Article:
People normally rebel against imposed structures. Schoolchildren throw paper aeroplanes. Prisoners riot. And Limmudniks shout barbed comments and take two helpings of lunch.

The whole of Limmud Conference is basically one big social experiment in cabin fever. Take 2,700 Jews, trap them all in a massive hotel so full of identical winding corridors it becomes Solihull’s answer to The Prisoner, provide only just enough food to go round, lay on a sprinkling of provocative sessions, and await results.

A state of nature reasserts itself. People claw at each other to get hold of the last remaining kosher baguette. A rumour that the tea station outside Orange 5 is equipped with both cups and water can cause a stampede.

And the debates. Oh, the debates. Calling Judaism ‘organised religion’ sometimes seems like a bit of a stretch, but by golly, we can organise a debate. We can even organise them when we’re not supposed to.

Limmud presenters generally ask for questions at the end of their sessions, but we all know that’s just code for, “Please take 5-10 minutes to share your point of view, bigotry encouraged,” don’t we.

The more conscientious ‘questioners’ will suffix their ravings with a fairly lame, “And what is your reaction to what I’ve said?”

But more commonly people just blithely announce, “This is a comment not a question,” before launching into a drivular monologue scored according to a system where Isis references earn 10 points and Holocaust ones a cool 50.

But credit doesn’t just attach to hoary old clichés. The bold are to be rewarded as well. Some of the best unsolicited contributions from the floor are those that are completely divorced not only from good taste but also from any known reality.

One man, for instance, was very concerned at the effect of EU labelling on his son’s pepper farm located in an Israeli settlement. (The effect of said settlement on the Palestinian nation is quite clearly of secondary concern.)

He told a spellbound room: “I was in Tesco last week…” – and thus the scene was set – “…in the fruit and vegetable aisle…” – we all sat transfixed – “…and I saw a crate of peppers on sale.”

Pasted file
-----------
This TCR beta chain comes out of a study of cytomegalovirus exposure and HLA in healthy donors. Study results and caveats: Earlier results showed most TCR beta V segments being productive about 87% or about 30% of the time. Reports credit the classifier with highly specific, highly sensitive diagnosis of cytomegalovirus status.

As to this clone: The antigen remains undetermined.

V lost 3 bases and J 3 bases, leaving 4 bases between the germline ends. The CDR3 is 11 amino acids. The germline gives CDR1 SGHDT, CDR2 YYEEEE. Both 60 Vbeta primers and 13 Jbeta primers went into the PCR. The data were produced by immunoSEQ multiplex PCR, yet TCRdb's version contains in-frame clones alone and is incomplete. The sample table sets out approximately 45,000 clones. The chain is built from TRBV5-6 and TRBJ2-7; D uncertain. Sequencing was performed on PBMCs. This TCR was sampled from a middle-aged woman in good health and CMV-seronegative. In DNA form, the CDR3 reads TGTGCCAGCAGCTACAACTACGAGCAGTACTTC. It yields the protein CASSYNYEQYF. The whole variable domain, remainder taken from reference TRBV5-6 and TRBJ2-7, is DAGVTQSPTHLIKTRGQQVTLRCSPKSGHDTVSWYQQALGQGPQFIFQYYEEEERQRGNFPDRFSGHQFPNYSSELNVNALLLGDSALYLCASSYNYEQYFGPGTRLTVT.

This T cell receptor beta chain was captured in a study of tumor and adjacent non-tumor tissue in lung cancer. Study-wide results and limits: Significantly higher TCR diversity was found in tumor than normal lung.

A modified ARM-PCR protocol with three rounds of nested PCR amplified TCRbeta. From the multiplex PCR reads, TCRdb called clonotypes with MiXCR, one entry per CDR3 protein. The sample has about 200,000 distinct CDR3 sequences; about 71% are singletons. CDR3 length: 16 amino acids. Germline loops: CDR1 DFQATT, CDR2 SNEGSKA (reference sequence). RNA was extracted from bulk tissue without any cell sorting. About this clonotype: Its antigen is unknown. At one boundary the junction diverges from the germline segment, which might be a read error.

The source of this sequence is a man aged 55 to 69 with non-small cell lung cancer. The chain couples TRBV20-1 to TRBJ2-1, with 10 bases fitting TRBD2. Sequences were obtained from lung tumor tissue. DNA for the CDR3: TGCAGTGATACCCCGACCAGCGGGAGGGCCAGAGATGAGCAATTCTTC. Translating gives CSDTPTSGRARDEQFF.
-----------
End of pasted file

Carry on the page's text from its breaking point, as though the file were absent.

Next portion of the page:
At this point the audience thought we might have found an inkling of where this was going, but did we heck: “And I looked at the peppers, and I could tell they were my son’s!”

Really? Could he though? Were they all carefully monogrammed? Was this son the renowned solo inventor of the blue pepper? And perhaps more to the point, what is the relevance?

But that particular session provided not just one of my five-a-day (five inane comments about fruit and/ or vegetables a day) but two. Because another member of the audience, who was very cutting-edge and radical in moving away from the far-too-conventional ‘one person speaking at a time’ model to the much more refreshing ‘loudest man gets to dominate’ system, had his own (loud) contribution to make.

“I don’t think,” he began, and I tended to agree with this part of the sentence, “I don’t think that anyone in this room knows the difference between strawberries and BDS!”

To be clear, this was the first mention of strawberries in the session. No strawberries, loganberries or other fruits of the family Rosacae were harmed in the making of this programme.

And I, for one, certainly do know the difference between strawberries and BDS. Strawberries are often associated with fools, whereas BDS is made more palatable by whipped cream. Simples.

Luckily I still have two more full days of Limmud left to come. But how many more lunches…?